Took Meg for a walk to Beeston Castle first thing this morning. The intention was to climb to the top of the sandstone bluff and have a look at the view. But the only access is via the gatehouse, and that wasn’t open till 10:00.
Beeston Castle Gatehouse
So I had the same problem as quite a few previous would be visitors, only most of those had less benign intentions!
So we walked across the fields towards Peckforton Castle instead.
The footpaths around here are excellent, well marked and with good stiles.
One farmer has even gone to the trouble of blazing the route of a track across his field.
It doesn’t seem to have impressed Meg, though.
Both of the castles are built on sandstone bluffs rising around 300 feet above the plain.
But while Beeston Castle is a genuine 12th century fortification, and the evidence suggests that the site was occupied as early as the Bronze Age, Peckforton Castle is a newcomer, built between 1844 and 1850 by a wealthy Cheshire landowner, John Tollemarche, who also owned Beeston. But it’s design is Norman, with portcullis, moat and arrow slits for windows.
And while Beeston is now a ruin, Peckforton has been converted to a luxury hotel.
Unlike a lot of historic castles, Beeston does not seen to have attracted much action till the First Civil War, when it was repaired and fortified by Parliamentarian troops under Sir William Brereton. It was taken by the Royalists in December 1643 when Captain Thomas Sandford and 8 of his men carried out a commando-style raid, forcing the then castle governor, Captain Thomas Steele, to surrender. Steele was later shot in Nantwich for his error of judgement.
Parliamentary forces laid siege to the castle from November 1644 to November 1645, when the garrison surrendered through lack of food. The castle was partially demolished to prevent it’s further strategic use.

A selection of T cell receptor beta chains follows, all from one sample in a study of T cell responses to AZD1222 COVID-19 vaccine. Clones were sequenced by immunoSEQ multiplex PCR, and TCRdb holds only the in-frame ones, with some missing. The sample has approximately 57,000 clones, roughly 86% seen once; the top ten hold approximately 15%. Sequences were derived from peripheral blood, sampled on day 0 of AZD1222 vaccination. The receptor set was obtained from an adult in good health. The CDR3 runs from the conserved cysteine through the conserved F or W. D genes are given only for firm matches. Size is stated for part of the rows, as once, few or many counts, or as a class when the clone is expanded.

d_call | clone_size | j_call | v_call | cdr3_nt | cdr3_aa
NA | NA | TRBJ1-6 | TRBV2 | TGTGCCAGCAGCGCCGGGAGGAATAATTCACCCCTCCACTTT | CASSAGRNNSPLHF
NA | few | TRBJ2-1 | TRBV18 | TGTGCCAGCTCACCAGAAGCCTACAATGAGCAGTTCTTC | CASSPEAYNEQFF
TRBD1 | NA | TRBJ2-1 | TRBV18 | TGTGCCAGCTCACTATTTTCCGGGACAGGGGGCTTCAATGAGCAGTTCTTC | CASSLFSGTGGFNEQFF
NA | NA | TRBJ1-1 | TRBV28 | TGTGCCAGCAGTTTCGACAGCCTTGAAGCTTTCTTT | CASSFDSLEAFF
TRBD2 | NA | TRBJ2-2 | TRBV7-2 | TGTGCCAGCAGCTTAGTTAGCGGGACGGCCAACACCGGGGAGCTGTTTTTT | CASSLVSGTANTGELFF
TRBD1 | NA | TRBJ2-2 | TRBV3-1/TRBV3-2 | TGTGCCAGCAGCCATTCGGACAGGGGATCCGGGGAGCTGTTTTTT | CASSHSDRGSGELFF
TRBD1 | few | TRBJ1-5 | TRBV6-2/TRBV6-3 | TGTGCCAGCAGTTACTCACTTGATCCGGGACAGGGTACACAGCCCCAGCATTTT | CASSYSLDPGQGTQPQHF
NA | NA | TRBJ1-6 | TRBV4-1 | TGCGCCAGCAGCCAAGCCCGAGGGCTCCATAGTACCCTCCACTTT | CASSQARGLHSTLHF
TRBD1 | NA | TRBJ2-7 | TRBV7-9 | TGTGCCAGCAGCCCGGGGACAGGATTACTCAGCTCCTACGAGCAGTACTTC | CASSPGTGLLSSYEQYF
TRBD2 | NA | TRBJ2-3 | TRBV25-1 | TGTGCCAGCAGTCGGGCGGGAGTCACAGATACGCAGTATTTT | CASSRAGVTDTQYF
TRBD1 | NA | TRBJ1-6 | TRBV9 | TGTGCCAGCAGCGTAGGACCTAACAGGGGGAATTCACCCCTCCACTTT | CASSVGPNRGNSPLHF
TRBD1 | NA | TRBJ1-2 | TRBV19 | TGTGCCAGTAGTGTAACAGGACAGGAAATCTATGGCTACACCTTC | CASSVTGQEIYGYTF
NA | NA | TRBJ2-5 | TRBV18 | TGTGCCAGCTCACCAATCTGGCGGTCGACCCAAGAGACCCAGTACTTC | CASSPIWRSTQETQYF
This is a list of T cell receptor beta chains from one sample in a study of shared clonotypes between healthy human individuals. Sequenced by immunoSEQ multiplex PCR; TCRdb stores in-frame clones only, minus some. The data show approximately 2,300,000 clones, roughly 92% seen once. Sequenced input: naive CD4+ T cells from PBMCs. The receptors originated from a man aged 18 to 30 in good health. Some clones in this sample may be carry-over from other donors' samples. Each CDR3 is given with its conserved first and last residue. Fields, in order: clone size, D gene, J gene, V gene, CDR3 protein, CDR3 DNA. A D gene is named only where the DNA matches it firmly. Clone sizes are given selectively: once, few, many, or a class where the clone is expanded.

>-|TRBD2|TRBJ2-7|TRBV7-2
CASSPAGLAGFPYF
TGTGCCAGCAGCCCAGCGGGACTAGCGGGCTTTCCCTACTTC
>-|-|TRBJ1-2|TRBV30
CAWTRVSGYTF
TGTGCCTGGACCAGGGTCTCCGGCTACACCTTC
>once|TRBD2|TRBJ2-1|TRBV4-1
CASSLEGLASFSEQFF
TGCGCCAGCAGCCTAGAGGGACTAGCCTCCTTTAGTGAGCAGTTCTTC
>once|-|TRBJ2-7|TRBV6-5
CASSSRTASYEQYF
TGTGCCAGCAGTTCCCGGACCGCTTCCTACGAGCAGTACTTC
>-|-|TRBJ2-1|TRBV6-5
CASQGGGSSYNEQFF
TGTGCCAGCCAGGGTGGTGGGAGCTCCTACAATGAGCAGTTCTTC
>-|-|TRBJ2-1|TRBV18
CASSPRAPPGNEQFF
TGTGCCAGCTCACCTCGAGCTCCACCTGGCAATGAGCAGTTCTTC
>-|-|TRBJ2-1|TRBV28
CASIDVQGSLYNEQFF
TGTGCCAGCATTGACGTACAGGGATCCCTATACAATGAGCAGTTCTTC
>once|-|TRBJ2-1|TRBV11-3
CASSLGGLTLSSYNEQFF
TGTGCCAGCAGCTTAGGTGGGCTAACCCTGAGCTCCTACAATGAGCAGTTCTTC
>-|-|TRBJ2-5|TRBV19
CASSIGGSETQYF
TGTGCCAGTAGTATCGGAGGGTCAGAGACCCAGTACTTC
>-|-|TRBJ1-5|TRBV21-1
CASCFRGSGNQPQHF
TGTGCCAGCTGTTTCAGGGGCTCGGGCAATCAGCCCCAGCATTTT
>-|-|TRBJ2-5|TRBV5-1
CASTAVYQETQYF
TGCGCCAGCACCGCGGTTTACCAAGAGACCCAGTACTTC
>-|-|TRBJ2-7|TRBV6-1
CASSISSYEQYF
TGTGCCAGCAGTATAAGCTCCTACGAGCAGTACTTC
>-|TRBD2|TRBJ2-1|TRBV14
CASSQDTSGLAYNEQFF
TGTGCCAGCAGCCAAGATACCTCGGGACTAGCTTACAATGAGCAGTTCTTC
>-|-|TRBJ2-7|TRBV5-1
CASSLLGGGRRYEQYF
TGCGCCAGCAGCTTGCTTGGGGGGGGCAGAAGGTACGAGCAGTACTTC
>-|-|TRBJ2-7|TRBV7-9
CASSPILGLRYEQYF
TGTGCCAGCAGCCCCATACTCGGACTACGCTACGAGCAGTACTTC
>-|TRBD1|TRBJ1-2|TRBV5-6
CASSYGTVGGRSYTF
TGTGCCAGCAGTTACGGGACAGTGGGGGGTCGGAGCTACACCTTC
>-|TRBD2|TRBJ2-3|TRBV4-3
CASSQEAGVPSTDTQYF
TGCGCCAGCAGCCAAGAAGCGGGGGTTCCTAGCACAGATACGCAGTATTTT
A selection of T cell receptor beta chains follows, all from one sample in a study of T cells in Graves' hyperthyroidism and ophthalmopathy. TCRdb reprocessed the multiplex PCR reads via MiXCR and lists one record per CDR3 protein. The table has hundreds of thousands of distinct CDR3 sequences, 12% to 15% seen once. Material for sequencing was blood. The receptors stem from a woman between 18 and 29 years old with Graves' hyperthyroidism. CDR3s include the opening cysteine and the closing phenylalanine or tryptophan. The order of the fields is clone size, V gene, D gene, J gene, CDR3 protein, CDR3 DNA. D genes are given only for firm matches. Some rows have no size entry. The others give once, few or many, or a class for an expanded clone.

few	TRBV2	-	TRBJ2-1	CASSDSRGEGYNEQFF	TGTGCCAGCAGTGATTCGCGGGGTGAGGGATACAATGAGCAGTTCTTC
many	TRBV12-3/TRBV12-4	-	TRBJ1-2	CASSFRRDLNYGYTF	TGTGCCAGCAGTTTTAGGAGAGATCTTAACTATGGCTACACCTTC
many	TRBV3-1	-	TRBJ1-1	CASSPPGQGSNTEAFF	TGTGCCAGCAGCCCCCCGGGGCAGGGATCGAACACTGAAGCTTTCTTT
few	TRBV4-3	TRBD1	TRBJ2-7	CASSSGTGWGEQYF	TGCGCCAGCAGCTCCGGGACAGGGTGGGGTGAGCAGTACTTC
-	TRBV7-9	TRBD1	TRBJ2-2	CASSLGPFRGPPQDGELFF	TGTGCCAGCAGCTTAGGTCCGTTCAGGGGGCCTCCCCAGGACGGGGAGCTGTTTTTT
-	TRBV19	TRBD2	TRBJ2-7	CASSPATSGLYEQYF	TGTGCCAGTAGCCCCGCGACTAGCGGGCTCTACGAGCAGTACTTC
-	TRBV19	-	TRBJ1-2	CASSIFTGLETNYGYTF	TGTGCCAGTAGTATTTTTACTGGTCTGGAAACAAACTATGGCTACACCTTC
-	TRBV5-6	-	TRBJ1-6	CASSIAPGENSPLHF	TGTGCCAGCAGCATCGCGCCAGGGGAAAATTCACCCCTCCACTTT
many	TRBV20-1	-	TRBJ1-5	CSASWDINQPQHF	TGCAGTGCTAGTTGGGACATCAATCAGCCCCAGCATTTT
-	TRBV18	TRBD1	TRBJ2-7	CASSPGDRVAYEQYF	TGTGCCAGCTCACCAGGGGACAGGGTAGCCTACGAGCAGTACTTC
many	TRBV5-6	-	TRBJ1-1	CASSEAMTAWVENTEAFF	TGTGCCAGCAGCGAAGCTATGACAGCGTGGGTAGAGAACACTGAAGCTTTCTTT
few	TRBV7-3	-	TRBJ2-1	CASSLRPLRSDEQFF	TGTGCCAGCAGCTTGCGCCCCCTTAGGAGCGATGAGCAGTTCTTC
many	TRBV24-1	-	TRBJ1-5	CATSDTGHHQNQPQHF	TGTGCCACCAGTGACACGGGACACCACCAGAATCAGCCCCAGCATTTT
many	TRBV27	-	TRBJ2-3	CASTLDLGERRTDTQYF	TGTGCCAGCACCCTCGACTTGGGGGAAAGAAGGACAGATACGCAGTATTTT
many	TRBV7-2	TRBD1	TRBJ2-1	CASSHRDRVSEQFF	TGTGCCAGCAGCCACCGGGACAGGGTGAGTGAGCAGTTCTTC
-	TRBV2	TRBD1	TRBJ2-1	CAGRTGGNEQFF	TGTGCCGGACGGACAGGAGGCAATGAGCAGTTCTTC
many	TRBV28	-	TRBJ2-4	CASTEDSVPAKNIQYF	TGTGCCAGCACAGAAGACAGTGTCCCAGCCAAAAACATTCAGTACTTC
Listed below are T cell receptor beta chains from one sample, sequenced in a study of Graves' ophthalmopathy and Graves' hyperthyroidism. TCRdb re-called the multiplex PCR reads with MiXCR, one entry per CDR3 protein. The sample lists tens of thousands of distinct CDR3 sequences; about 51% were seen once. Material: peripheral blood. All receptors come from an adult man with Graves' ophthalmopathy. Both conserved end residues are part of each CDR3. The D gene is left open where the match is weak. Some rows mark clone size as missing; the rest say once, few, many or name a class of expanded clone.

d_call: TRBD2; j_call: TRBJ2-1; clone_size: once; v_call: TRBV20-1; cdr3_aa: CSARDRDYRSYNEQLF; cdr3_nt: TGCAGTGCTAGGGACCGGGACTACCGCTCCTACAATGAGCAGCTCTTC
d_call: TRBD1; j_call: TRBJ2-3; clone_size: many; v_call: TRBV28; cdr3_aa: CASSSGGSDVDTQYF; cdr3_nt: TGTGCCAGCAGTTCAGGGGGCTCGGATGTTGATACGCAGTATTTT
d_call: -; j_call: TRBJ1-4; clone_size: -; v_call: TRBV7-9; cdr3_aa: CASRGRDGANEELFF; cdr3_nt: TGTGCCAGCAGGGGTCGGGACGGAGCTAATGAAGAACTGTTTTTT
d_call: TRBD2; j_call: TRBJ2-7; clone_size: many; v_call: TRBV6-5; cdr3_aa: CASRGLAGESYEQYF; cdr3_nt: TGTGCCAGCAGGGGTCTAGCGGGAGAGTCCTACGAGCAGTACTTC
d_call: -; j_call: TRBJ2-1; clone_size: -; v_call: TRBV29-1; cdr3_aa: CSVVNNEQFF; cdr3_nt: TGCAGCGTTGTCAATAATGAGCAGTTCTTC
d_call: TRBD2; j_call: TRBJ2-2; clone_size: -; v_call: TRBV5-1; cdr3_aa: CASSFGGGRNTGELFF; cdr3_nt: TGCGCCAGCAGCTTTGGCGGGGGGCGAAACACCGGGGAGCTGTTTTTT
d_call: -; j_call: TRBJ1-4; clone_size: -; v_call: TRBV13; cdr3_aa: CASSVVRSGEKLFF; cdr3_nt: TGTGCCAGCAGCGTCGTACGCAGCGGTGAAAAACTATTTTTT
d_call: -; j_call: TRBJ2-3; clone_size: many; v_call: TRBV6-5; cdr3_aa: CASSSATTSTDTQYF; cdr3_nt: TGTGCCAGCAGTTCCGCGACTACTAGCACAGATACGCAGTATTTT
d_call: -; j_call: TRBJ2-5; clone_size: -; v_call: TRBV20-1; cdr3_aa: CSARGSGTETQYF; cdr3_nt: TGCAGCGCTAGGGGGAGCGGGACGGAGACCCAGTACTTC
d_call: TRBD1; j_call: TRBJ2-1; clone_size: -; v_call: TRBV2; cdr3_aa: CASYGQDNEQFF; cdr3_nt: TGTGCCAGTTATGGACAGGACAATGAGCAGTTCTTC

It’s now owned by English Heritage, and is a Grade 1 listed building.
Towards the end of the siege the last decisive battle of the war was taking place only a few miles to the west. The Battle of Rowton Moor on 24th September was won by Parliamentary troops, killing or capturing over 2000 royalists. King Charles I is reputed to have watched the battle from Chester city walls, although this is unlikely as the battlefield was over 3 miles away. What is clear is that he left for Denbigh Castle the following day, after realising the extent of his defeat. This led to his execution in January 1649, and for the next 11 years England was a Commonwealth, without a monarch for the first time in its history.
Anyway, enough history. We had a fairly short day today, stopping before Chester at the village of Christleton. The canal remains attractive, cutting through the Cheshire countryside.
We were escorted for a while by 4 young swans. They were making more wash than we were!
Tattenhall Marina entrance being finished.
There’s been a few boats around again today. This morning was overcast and quite cool, but it brightened up later, giving us long spells of sunshine.
Moored at Christleton
Locks 1, miles 7½